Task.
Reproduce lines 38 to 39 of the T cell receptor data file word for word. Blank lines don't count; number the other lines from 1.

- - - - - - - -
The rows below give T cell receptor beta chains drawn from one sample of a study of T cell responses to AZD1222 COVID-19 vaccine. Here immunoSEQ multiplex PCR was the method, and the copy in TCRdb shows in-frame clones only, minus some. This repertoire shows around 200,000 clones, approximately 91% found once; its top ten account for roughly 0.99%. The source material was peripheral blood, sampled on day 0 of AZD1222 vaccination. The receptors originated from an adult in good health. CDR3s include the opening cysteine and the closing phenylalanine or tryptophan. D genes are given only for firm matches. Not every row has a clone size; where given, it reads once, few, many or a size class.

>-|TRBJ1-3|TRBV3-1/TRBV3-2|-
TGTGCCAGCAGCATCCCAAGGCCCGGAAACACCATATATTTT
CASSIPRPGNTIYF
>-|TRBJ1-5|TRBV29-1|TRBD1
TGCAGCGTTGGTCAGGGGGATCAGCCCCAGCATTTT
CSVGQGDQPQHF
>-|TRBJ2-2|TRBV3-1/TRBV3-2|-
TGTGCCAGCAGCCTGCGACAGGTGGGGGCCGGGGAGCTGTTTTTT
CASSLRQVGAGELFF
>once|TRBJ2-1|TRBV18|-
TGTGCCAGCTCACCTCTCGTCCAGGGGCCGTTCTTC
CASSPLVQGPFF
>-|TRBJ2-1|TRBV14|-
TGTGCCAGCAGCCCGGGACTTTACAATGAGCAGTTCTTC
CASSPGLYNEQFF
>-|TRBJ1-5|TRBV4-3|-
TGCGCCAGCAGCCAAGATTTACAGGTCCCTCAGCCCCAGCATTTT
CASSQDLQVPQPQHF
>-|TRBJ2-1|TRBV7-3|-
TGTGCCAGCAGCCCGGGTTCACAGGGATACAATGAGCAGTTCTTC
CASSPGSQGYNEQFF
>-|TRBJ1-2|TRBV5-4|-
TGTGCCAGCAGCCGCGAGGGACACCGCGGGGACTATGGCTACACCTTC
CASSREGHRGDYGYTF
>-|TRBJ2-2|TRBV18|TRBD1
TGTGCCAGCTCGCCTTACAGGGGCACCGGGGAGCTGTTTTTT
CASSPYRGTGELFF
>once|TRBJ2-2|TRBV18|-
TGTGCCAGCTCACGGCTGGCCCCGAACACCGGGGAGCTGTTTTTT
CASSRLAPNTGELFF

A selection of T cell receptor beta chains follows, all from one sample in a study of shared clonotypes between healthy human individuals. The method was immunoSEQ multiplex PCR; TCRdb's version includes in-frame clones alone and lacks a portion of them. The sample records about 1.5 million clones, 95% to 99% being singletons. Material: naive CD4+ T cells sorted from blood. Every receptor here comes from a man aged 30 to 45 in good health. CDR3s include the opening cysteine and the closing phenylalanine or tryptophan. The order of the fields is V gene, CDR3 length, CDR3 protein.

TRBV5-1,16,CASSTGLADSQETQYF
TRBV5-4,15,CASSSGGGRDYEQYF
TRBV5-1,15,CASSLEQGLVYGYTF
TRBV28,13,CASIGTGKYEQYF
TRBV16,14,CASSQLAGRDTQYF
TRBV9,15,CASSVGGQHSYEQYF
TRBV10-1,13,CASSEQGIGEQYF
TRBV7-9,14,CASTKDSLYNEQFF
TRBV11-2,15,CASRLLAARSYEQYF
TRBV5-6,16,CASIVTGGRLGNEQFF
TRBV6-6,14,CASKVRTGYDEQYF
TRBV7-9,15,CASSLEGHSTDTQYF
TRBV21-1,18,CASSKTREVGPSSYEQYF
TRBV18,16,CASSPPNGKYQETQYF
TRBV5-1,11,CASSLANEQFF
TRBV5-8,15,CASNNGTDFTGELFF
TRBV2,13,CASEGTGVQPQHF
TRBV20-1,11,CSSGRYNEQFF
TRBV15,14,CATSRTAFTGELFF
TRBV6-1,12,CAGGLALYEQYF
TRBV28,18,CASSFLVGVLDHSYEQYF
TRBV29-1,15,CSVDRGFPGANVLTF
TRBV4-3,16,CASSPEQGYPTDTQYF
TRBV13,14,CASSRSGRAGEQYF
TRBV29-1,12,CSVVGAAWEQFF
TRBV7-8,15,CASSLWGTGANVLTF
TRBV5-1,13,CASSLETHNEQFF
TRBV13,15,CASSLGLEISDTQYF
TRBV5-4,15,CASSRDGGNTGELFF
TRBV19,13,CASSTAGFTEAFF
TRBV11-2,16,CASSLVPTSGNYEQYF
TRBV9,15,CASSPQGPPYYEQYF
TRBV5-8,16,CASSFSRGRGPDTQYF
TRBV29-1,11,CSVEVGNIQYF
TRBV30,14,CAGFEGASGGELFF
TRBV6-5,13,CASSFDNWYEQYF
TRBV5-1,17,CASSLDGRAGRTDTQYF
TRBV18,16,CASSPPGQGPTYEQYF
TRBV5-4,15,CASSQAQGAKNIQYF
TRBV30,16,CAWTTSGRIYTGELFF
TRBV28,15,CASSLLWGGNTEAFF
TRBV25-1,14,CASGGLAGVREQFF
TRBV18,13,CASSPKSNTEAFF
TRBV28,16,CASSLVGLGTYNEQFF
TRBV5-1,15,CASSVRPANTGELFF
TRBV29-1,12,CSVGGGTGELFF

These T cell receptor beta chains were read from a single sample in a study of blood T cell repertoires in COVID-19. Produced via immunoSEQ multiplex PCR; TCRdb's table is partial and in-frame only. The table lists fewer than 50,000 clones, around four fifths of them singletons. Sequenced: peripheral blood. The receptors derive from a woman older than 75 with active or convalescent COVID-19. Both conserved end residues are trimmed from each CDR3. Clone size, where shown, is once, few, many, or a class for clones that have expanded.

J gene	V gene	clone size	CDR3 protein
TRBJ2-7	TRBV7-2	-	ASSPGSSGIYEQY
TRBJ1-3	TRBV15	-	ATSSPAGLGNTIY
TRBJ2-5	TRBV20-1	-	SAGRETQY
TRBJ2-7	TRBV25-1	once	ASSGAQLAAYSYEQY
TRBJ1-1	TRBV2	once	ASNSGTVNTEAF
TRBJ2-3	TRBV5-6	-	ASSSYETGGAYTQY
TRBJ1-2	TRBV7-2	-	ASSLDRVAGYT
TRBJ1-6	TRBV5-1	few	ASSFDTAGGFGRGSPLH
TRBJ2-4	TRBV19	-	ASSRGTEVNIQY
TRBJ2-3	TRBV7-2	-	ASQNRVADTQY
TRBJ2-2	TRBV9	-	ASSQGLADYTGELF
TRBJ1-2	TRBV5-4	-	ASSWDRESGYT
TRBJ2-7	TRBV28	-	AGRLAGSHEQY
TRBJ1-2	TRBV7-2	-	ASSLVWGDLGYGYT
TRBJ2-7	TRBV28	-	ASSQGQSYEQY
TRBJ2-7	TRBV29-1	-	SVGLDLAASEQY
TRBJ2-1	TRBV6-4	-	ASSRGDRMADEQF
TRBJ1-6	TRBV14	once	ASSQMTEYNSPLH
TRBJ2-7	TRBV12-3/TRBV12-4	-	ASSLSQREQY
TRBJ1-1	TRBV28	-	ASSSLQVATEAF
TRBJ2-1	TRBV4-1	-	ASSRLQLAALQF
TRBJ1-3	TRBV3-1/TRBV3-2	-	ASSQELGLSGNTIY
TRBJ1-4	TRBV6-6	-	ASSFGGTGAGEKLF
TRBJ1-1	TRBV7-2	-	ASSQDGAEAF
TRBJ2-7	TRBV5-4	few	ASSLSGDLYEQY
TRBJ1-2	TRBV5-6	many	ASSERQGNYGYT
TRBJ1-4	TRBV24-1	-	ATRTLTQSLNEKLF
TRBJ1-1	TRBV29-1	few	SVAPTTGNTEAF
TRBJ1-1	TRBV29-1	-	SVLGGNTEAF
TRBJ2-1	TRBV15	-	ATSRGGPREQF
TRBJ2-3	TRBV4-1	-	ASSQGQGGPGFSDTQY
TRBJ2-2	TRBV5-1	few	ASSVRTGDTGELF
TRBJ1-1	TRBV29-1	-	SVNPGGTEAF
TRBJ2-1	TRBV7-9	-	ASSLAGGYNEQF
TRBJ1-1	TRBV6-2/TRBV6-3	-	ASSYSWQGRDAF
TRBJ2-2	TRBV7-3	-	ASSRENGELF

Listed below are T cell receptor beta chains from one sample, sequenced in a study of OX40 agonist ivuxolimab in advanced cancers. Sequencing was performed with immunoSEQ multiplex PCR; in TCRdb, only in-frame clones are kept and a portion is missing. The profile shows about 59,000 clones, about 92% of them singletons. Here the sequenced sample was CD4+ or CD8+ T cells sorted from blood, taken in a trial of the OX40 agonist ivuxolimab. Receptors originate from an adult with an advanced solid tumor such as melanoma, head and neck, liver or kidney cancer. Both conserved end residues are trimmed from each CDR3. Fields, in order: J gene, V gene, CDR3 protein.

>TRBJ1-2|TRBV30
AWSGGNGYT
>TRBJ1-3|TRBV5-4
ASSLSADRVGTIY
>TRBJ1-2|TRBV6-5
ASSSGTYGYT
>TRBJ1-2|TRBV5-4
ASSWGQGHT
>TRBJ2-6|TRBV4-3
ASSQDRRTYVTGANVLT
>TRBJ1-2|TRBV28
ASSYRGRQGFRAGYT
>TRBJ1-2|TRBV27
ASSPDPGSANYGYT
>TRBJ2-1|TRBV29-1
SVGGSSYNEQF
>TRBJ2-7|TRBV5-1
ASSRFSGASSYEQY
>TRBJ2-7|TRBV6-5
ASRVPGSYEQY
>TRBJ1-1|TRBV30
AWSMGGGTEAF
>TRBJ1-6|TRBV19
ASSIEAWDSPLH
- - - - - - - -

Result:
TRBV9,15,CASSVGGQHSYEQYF
TRBV10-1,13,CASSEQGIGEQYF